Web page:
HOUSTON, Nov. 16, 2016 /PRNewswire/ -- From November 9-10, U.S. Congressman Patrick McHenry and over 100 professionals, including current and former heads of state, executive officers, U.S. business leaders, CPA partners and business advisors from across the nation gathered for alliantgroup's Post-Election Economic, Legislative & Policy Summit—the latest event in alliantgroup's ThinkTank series. During the two day event, economic and policy experts gathered to discuss the results of the 2016 election and its implications with respect to future legislative action, U.S. economic performance and broader tax policy issues to emerge in 2017 and beyond.
Those in attendance included former Alabama Governor Bob Riley, former U.S. Congressmen Jim Ramstad and Rick Lazio, former Senior Counsel to the U.S. Senate Finance Committee Dean Zerbe, Private Equity and M&A Advisor Neeraj Mital, former IRS Commissioners Mark W. Everson, Steven Miller and Kathy Petronchak, and alliantgroup CEO Dhaval Jadav.
On the second day of the event, Congressman McHenry gave the keynote address, focusing much of his attention on the surprising results of the presidential and congressional elections. Noting that the major prediction and data analysis websites were way off in their election forecasts (with multiple prediction models giving Hillary Clinton over a 90 percent chance of winning the presidency), McHenry dove into the reasons for the stunning results, tying the momentum of the Trump campaign to the economic anxieties felt by many white working class voters. While total voter turnout was down from the 2012 presidential election, McHenry highlighted one particular demographic that did come out—the rural, white working class—particularly in key swing states such as Ohio, Wisconsin, Pennsylvania, Florida and North Carolina.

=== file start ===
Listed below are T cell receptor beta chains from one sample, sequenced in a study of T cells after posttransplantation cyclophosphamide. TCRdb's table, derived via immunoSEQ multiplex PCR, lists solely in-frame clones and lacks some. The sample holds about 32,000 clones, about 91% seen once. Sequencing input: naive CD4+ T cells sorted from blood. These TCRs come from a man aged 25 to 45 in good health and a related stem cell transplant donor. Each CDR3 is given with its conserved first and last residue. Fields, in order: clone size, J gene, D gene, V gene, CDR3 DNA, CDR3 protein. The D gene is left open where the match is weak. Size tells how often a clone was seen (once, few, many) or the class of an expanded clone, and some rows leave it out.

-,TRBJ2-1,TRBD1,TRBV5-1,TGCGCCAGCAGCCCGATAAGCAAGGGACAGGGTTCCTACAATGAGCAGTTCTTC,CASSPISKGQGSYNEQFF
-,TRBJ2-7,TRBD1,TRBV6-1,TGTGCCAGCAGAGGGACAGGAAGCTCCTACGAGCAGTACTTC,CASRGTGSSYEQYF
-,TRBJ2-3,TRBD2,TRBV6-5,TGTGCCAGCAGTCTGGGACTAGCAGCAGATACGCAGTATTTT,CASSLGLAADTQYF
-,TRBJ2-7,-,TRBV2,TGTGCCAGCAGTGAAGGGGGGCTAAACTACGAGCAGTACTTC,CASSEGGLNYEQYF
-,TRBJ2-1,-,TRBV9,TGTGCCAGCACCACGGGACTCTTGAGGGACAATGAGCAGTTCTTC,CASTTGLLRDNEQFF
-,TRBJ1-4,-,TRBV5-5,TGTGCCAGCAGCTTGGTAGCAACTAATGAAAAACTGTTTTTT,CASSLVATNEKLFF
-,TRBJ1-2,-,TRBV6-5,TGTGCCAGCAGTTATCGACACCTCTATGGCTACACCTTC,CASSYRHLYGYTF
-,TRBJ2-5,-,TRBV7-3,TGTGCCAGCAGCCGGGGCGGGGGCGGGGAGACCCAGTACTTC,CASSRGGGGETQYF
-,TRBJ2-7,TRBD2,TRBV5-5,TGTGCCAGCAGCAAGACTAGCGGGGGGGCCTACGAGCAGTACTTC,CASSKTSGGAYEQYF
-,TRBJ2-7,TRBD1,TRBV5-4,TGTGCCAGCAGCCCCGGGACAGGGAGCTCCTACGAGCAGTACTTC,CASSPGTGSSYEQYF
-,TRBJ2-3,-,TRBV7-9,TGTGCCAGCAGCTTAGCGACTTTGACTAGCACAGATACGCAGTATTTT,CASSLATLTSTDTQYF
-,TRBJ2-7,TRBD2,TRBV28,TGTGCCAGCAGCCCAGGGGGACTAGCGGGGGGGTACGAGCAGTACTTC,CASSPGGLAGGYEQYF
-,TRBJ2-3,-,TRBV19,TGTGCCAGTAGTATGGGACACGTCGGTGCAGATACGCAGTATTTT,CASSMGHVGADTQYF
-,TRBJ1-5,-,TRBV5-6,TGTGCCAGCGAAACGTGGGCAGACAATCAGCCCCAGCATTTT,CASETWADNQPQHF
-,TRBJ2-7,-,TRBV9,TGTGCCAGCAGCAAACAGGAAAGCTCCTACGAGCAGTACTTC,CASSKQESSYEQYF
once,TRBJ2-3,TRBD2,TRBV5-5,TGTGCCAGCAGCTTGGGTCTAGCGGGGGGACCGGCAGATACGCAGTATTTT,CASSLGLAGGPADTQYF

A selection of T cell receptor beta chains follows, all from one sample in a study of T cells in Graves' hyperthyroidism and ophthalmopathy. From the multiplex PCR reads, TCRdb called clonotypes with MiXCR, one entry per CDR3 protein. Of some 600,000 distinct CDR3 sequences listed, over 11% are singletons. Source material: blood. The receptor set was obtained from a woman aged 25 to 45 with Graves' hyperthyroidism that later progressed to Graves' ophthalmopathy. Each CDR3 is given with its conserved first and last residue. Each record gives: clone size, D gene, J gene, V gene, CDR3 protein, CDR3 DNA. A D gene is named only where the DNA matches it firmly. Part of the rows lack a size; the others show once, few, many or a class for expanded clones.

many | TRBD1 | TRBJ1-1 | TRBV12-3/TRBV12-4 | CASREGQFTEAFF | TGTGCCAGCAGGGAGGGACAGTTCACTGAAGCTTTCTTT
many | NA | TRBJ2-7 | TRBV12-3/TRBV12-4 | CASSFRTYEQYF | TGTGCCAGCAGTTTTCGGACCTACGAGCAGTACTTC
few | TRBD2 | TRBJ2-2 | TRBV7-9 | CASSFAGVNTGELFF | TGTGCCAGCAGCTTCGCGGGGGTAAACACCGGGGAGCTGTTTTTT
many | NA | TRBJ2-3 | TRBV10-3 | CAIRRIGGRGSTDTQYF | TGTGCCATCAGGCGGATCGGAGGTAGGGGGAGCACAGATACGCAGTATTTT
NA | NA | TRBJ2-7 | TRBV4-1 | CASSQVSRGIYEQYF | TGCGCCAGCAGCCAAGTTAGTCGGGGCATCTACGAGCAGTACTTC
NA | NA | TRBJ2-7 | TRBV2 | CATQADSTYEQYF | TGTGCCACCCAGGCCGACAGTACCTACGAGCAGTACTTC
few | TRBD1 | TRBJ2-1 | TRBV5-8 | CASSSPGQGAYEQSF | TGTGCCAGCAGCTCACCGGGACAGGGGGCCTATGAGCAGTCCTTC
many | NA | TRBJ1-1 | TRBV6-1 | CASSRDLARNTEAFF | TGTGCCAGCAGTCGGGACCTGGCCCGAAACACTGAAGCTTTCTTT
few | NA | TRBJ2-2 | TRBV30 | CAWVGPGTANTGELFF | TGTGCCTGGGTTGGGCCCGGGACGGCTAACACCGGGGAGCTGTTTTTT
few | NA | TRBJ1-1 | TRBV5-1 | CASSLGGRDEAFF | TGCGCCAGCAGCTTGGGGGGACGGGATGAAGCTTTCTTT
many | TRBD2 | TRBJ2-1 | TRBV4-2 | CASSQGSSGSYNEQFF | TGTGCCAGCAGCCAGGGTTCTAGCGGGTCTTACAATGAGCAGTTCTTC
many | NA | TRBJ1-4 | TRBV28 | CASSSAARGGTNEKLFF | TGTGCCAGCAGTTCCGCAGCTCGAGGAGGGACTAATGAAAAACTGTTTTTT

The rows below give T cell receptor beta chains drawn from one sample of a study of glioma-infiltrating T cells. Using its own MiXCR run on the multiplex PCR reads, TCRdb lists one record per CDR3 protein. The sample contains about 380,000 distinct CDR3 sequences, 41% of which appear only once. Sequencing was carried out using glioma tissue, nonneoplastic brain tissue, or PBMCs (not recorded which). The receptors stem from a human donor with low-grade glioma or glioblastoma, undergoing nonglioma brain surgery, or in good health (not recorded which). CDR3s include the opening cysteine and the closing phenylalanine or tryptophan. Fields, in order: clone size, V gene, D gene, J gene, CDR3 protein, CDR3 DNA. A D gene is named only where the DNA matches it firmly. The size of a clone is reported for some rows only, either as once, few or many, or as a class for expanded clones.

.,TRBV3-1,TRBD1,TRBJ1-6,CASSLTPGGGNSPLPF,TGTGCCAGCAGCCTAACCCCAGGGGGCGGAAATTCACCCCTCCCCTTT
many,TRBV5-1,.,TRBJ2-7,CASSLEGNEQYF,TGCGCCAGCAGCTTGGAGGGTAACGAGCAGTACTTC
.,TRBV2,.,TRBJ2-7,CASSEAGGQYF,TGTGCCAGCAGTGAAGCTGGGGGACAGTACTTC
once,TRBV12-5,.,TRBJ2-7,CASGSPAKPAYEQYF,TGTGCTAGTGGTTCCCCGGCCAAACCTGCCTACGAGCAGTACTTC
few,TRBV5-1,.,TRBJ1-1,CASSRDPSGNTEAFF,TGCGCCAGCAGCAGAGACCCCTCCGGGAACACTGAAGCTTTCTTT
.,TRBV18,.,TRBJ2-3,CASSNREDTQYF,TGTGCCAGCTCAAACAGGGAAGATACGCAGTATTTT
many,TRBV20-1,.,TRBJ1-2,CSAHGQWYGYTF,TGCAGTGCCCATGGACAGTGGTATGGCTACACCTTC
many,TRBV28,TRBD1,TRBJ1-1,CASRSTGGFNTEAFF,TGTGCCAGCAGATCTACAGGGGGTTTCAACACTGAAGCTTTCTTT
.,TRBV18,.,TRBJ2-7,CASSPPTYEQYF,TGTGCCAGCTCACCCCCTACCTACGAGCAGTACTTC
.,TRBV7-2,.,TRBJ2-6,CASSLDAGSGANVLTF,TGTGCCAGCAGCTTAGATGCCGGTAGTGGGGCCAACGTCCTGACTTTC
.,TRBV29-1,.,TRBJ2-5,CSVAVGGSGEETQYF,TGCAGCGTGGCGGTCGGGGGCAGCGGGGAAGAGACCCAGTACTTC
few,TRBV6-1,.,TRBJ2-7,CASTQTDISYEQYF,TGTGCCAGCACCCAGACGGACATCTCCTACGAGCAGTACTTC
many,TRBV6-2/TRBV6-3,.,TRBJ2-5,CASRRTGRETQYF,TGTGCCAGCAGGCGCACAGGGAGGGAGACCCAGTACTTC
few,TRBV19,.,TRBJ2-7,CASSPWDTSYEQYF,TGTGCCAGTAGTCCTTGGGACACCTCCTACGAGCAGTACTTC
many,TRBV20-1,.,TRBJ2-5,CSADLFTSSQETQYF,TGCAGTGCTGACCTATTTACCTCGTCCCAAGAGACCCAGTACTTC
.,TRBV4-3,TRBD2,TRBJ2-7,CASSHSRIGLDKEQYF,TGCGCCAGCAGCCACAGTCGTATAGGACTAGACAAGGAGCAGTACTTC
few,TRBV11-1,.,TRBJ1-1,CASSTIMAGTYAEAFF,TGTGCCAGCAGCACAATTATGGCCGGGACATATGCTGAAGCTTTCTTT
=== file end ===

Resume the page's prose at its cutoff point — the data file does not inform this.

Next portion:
"The perception with a seismic shift on a presidential election is that you have a dramatically increased number of voters go to the polls. That was not the case," said McHenry. "There were only three states where the electorate expanded, and in those three states, Donald Trump won…in small towns in Pennsylvania, Florida and North Carolina, you had dramatically high turnout."
The role of economic anxiety in determining the presidential election was a key theme throughout the entire event, with earlier panels noting that while the economy is in a better place than it was during the height of the recession, these gains have not been felt in the lives of large portions of the electorate. During the event's economic update, Lazio and Mital alluded to a disconnect between the nation's urban centers and the struggles of rural and suburban Americans who have been hit the hardest not just by the most recent economic downturn, but due to the forces of globalization and the implementation of technologies that have removed the need for many working class jobs.